I am happy to do my part, no matter how small it is and I think we all should be able to contribute more to the society than doing an all expense paid lecture like the one I did at UNIMAP last week. IT is too easy, though in honesty, it is tough to get out from my daily routine at the office and take a one hour flight up North and get in front of 100 students and do my lecture.

I am not use to standing up in front of students. I told them not to give me a hard time by asking probing questions. I am used to stand in front of my peers or senior in the industry or even lecturing the lecturers in certain topics, but students, I am not used to.

Would we take our own time and money and do lectures for students at the public universities out of our sheer interest in making sure the students would be equipped with whatever is needed in the industry. I wish I can answer yes to that question, but unless I am already in the midst of doing it, I think I would refrain from portraying to you that I am already doing it.

An easier part of giving would be by allowing students to do internship at the office, but that's easy. I don't have to do much other than to agree to take them in.

Anyway, but there is reward for doing good deeds, though I prefer to receive mine in the hereafter. Sometimes you may get something in this world without having to wait, but I hope that the perceived reward in this world would not preclude me from what I hope would be my entitlement in the hereafter.

Here is my reward.
Harumanis with pulut at Titi Tinggi
Aah, heavenly

I could not understand why Perlis is the only state with Harumanis. I am jealous obviously as I can be driving 500 km just to get my share of the sweetest mango in Malaysia. It is too far and even though I can be considered as a hantu mempelam, I won't drive that far for it.

Doc Farizul and Nabil of UNIMAP told me that it could be the heat. Perlis is notoriously hot, they said. As if we in KL:could experience the four seasons. But they may be right. THe radiation in Perlis is such that you would not want to go out all and would rather stay indoor during the day.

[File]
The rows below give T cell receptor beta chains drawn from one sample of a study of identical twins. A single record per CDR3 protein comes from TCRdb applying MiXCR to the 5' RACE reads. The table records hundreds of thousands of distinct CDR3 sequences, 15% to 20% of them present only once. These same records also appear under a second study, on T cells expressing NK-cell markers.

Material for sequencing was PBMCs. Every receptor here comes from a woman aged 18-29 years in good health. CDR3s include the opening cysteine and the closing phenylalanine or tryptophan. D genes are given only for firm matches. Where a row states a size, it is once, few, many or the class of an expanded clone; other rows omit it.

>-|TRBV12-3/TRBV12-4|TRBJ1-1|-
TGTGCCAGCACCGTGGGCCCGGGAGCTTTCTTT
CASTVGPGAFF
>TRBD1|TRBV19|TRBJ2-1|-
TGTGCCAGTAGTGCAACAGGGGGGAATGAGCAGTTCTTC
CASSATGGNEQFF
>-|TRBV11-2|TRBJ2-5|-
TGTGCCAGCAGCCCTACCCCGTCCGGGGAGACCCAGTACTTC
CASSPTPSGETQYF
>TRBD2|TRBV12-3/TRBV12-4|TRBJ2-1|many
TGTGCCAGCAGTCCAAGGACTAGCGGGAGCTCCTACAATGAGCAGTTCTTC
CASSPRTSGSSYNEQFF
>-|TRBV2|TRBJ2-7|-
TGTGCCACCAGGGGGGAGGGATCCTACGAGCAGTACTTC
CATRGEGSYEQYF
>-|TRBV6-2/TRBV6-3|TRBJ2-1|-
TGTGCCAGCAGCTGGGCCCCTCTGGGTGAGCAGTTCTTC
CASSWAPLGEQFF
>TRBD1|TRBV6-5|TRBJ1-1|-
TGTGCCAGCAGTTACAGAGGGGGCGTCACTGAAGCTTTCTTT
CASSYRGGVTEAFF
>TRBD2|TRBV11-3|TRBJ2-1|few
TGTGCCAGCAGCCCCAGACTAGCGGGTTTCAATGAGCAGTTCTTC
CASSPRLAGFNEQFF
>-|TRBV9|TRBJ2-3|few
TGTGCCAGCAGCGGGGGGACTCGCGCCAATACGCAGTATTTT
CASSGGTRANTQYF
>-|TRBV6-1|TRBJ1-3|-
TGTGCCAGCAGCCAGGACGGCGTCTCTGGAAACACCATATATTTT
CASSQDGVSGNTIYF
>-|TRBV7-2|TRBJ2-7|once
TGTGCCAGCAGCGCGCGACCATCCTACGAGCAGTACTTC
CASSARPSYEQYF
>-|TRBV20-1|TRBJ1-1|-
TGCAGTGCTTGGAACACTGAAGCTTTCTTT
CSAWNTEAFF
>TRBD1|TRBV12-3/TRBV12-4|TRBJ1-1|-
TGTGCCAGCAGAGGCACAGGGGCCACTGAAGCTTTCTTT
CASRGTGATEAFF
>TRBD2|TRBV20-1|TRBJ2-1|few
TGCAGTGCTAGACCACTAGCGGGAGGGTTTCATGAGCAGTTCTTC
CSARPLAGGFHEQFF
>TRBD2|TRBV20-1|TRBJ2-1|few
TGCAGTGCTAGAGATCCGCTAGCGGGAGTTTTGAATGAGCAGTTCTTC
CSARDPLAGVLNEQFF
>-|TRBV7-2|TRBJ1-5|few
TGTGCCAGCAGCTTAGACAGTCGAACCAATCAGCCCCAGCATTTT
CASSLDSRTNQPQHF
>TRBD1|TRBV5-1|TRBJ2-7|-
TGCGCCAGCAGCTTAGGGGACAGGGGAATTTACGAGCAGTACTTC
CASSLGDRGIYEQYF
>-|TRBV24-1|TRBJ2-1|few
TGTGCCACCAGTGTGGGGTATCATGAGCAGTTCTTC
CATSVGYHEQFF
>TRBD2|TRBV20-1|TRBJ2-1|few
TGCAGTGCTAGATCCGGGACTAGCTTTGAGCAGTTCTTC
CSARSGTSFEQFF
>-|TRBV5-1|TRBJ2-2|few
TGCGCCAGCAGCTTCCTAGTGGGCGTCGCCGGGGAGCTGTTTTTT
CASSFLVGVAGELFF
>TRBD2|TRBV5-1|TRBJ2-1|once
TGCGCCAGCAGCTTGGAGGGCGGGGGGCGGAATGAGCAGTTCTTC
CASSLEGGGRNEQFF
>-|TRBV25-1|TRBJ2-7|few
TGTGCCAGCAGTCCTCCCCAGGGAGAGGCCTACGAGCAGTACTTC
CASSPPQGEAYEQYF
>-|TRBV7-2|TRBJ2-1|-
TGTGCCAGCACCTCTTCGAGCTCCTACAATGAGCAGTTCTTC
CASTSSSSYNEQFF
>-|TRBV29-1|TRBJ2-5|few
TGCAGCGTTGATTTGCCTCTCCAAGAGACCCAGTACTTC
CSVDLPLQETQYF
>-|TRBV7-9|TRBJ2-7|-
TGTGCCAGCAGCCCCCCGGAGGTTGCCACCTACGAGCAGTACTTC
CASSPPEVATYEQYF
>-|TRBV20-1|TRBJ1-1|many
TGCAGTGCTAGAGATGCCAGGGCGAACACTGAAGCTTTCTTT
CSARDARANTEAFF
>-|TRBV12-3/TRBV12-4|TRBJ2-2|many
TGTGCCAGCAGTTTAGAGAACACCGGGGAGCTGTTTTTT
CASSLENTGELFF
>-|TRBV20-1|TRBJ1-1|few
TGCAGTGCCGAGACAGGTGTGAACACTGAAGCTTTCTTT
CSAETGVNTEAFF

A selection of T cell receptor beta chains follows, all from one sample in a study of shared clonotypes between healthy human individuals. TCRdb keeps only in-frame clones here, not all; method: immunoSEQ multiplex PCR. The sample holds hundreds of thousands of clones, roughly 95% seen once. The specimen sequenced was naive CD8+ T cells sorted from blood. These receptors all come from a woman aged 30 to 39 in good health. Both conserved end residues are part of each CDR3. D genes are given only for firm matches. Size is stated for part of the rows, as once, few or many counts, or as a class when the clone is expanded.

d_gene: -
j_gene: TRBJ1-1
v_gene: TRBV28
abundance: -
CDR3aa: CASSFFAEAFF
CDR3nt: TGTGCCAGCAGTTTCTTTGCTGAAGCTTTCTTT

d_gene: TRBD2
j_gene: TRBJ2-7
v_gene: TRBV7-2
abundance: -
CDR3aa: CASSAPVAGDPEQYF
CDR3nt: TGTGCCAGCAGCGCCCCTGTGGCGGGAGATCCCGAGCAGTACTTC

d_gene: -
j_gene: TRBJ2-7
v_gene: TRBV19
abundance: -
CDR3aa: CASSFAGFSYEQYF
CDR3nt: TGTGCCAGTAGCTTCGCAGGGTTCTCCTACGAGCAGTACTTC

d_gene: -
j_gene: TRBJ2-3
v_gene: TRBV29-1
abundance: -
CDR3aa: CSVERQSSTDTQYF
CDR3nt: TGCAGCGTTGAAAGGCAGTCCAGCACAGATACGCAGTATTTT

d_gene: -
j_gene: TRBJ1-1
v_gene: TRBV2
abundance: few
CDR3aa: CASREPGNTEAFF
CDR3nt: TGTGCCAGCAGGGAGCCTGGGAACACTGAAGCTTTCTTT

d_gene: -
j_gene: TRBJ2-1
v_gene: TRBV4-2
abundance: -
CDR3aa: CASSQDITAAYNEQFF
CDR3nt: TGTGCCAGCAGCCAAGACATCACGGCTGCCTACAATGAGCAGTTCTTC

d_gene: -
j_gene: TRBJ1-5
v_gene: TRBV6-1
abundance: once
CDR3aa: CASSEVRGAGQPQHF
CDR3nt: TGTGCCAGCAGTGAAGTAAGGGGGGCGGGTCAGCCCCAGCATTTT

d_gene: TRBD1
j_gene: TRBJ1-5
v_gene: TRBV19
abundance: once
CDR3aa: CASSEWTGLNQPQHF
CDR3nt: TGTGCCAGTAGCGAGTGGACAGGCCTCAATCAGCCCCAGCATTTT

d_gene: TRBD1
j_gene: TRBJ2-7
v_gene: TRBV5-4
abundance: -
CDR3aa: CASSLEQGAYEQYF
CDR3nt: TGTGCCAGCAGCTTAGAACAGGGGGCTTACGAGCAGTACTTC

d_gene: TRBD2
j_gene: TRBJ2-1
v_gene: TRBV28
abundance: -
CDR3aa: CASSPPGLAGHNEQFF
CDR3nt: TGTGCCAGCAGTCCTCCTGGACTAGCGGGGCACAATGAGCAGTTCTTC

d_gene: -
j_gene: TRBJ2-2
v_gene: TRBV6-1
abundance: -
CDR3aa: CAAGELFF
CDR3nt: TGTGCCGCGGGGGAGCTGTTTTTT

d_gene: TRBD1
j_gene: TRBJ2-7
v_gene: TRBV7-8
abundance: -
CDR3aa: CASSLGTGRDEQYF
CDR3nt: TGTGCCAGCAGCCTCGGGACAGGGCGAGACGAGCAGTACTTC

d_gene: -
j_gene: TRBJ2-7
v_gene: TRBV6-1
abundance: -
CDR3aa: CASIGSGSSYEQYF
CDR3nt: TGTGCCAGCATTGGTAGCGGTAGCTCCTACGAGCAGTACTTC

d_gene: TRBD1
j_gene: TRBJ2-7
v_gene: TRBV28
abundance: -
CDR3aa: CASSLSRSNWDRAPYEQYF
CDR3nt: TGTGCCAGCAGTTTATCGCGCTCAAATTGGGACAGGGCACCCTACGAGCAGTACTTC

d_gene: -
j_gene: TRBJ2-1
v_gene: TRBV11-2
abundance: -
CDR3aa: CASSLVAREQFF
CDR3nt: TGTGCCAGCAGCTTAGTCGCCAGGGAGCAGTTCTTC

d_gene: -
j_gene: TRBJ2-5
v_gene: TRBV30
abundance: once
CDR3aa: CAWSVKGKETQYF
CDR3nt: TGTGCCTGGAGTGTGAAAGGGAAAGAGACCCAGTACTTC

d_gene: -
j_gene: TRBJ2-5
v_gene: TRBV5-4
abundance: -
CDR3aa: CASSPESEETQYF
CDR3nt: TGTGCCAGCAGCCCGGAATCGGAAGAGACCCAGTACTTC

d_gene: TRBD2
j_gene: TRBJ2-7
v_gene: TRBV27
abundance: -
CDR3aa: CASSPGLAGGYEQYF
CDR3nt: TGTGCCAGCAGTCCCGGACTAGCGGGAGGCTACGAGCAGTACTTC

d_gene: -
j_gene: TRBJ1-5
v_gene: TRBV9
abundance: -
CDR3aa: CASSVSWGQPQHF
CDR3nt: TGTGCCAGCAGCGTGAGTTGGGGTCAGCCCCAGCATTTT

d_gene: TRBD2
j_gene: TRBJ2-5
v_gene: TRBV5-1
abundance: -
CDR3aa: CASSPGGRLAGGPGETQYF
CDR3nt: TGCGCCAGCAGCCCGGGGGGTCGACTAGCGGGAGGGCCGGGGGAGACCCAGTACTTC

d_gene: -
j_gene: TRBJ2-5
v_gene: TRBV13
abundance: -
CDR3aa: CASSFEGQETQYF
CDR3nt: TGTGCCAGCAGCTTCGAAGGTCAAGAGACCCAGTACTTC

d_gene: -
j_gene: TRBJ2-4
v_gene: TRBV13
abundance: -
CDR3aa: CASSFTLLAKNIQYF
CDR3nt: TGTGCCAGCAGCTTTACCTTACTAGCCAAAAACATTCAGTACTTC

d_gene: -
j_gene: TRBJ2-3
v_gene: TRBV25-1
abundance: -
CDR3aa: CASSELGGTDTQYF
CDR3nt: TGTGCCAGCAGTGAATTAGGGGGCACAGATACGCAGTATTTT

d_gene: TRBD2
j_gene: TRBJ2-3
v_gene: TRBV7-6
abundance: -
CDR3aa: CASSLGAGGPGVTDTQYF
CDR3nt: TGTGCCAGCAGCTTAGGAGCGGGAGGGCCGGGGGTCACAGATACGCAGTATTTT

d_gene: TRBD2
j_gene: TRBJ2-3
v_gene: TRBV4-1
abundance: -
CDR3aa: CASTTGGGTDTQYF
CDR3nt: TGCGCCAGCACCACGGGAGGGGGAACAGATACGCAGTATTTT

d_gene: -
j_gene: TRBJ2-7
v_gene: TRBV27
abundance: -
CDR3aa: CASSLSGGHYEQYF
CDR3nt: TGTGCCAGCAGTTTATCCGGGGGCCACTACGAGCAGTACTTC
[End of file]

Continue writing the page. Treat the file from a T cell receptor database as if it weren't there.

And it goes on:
If there is a next trip, i would like to get some saplings of Harumanis so that I can try and grow them in wintry Kuala Lumpur. LOL.
Harumanis Farm in Titi Tinggi
Alas we are at the end of the season and coupled with Sukma, price of Harumanis has skyrocketed. IT is not more expensive than the king of fruits - The Musang King. At RM25-30 per kg, I am not sure if many can afford to taste the Harumanis.
ONly the rich can afford Harumanis in Malaysia
Let me give you my opinion on Harumanis. I love the sweet taste of it. There is not a tinge of sour for Harumanis. It is 100% sweet, so for that part I love it so much. The sticky rice is just right, with a tad of salty taste and hence complemented the sweet Harumanis.


Yes, I would plant it in front of house and replace the Chokanan.

But I found that it lacks substance. The flesh is too light for my liking and that eating Harumanis does not fill your mouth up.
The Harumanis research plantation at UNIMAP. Only for the VVIP, according to Doc Farizul.
Apparently they are not VVIP enough and neither was I :)

Or your stomach.

It is kinda melt in your mouth type of fruits. So the moment it is in your mouth, in no time you will lose it to your stomach. It didn't linger on in your mouth for long. So you need to continue eating to have a feel of Harumanis. I wish it is slightly denser and hence it stays longer in your mouth

I have 4 kg at home and may be I will try and compare it with the Indians or Pakistani mangoes.

For now, let me enjoy my RM26 per kg Harumanis as part of my being away from work last week.

Dr Farizul in the middle with Nabil and Ir Hj Juares at the end of the lecture

No comments:

Post a Comment